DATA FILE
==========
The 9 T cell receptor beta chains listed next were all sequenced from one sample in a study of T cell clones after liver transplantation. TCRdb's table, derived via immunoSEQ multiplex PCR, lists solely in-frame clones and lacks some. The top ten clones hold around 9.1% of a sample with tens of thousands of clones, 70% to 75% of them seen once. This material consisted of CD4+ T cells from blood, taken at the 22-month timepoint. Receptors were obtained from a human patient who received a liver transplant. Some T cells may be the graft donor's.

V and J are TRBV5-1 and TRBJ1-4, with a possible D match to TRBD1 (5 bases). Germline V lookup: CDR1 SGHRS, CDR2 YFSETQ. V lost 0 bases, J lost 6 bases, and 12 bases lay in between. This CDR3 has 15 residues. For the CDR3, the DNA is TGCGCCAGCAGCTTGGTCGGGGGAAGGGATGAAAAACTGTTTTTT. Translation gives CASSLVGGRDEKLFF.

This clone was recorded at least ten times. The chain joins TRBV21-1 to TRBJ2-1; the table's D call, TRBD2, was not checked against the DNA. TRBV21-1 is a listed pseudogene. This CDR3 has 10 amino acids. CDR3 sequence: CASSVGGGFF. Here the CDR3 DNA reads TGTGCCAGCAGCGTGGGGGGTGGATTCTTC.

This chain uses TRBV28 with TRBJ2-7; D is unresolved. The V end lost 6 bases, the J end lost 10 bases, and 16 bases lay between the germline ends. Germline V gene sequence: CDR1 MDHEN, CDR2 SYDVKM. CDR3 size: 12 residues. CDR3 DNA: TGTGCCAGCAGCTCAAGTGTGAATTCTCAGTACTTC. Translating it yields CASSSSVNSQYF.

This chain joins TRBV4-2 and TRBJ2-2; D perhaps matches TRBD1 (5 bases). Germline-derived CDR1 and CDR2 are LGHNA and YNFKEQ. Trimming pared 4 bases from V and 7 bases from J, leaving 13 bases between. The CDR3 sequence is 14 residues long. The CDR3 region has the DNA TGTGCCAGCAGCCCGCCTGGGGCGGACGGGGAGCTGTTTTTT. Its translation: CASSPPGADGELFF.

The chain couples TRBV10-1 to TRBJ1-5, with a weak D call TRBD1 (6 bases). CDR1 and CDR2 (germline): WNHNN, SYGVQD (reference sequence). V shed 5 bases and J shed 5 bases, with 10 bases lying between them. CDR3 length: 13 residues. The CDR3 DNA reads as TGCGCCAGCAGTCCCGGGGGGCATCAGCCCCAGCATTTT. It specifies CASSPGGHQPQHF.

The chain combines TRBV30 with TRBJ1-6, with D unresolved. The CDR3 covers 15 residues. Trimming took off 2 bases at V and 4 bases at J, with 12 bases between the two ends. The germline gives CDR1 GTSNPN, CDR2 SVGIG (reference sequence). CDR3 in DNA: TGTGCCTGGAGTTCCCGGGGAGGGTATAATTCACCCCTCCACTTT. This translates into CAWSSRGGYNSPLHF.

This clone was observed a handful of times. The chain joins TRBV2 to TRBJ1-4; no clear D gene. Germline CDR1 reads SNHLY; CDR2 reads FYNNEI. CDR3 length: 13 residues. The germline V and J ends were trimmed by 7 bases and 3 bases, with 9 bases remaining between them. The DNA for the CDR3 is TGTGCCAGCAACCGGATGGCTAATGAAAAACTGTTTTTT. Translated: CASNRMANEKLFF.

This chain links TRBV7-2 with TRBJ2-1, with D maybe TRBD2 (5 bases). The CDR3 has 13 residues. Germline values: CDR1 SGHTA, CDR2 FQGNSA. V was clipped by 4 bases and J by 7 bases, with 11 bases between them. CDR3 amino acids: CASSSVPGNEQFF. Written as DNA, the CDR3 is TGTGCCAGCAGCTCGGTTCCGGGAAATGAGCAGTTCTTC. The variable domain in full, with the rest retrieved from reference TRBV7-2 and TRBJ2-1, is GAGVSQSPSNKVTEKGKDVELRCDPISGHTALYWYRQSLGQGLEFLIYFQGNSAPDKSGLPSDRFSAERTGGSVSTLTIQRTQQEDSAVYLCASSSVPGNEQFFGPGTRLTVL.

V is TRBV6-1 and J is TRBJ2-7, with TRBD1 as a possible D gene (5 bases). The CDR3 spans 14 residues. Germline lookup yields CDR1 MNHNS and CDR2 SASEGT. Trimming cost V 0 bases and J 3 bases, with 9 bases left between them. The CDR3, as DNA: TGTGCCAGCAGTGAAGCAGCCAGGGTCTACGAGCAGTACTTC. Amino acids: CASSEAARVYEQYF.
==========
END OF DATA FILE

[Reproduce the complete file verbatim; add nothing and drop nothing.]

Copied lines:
The 9 T cell receptor beta chains listed next were all sequenced from one sample in a study of T cell clones after liver transplantation. TCRdb's table, derived via immunoSEQ multiplex PCR, lists solely in-frame clones and lacks some. The top ten clones hold around 9.1% of a sample with tens of thousands of clones, 70% to 75% of them seen once. This material consisted of CD4+ T cells from blood, taken at the 22-month timepoint. Receptors were obtained from a human patient who received a liver transplant. Some T cells may be the graft donor's.

V and J are TRBV5-1 and TRBJ1-4, with a possible D match to TRBD1 (5 bases). Germline V lookup: CDR1 SGHRS, CDR2 YFSETQ. V lost 0 bases, J lost 6 bases, and 12 bases lay in between. This CDR3 has 15 residues. For the CDR3, the DNA is TGCGCCAGCAGCTTGGTCGGGGGAAGGGATGAAAAACTGTTTTTT. Translation gives CASSLVGGRDEKLFF.

This clone was recorded at least ten times. The chain joins TRBV21-1 to TRBJ2-1; the table's D call, TRBD2, was not checked against the DNA. TRBV21-1 is a listed pseudogene. This CDR3 has 10 amino acids. CDR3 sequence: CASSVGGGFF. Here the CDR3 DNA reads TGTGCCAGCAGCGTGGGGGGTGGATTCTTC.

This chain uses TRBV28 with TRBJ2-7; D is unresolved. The V end lost 6 bases, the J end lost 10 bases, and 16 bases lay between the germline ends. Germline V gene sequence: CDR1 MDHEN, CDR2 SYDVKM. CDR3 size: 12 residues. CDR3 DNA: TGTGCCAGCAGCTCAAGTGTGAATTCTCAGTACTTC. Translating it yields CASSSSVNSQYF.

This chain joins TRBV4-2 and TRBJ2-2; D perhaps matches TRBD1 (5 bases). Germline-derived CDR1 and CDR2 are LGHNA and YNFKEQ. Trimming pared 4 bases from V and 7 bases from J, leaving 13 bases between. The CDR3 sequence is 14 residues long. The CDR3 region has the DNA TGTGCCAGCAGCCCGCCTGGGGCGGACGGGGAGCTGTTTTTT. Its translation: CASSPPGADGELFF.

The chain couples TRBV10-1 to TRBJ1-5, with a weak D call TRBD1 (6 bases). CDR1 and CDR2 (germline): WNHNN, SYGVQD (reference sequence). V shed 5 bases and J shed 5 bases, with 10 bases lying between them. CDR3 length: 13 residues. The CDR3 DNA reads as TGCGCCAGCAGTCCCGGGGGGCATCAGCCCCAGCATTTT. It specifies CASSPGGHQPQHF.

The chain combines TRBV30 with TRBJ1-6, with D unresolved. The CDR3 covers 15 residues. Trimming took off 2 bases at V and 4 bases at J, with 12 bases between the two ends. The germline gives CDR1 GTSNPN, CDR2 SVGIG (reference sequence). CDR3 in DNA: TGTGCCTGGAGTTCCCGGGGAGGGTATAATTCACCCCTCCACTTT. This translates into CAWSSRGGYNSPLHF.

This clone was observed a handful of times. The chain joins TRBV2 to TRBJ1-4; no clear D gene. Germline CDR1 reads SNHLY; CDR2 reads FYNNEI. CDR3 length: 13 residues. The germline V and J ends were trimmed by 7 bases and 3 bases, with 9 bases remaining between them. The DNA for the CDR3 is TGTGCCAGCAACCGGATGGCTAATGAAAAACTGTTTTTT. Translated: CASNRMANEKLFF.

This chain links TRBV7-2 with TRBJ2-1, with D maybe TRBD2 (5 bases). The CDR3 has 13 residues. Germline values: CDR1 SGHTA, CDR2 FQGNSA. V was clipped by 4 bases and J by 7 bases, with 11 bases between them. CDR3 amino acids: CASSSVPGNEQFF. Written as DNA, the CDR3 is TGTGCCAGCAGCTCGGTTCCGGGAAATGAGCAGTTCTTC. The variable domain in full, with the rest retrieved from reference TRBV7-2 and TRBJ2-1, is GAGVSQSPSNKVTEKGKDVELRCDPISGHTALYWYRQSLGQGLEFLIYFQGNSAPDKSGLPSDRFSAERTGGSVSTLTIQRTQQEDSAVYLCASSSVPGNEQFFGPGTRLTVL.

V is TRBV6-1 and J is TRBJ2-7, with TRBD1 as a possible D gene (5 bases). The CDR3 spans 14 residues. Germline lookup yields CDR1 MNHNS and CDR2 SASEGT. Trimming cost V 0 bases and J 3 bases, with 9 bases left between them. The CDR3, as DNA: TGTGCCAGCAGTGAAGCAGCCAGGGTCTACGAGCAGTACTTC. Amino acids: CASSEAARVYEQYF.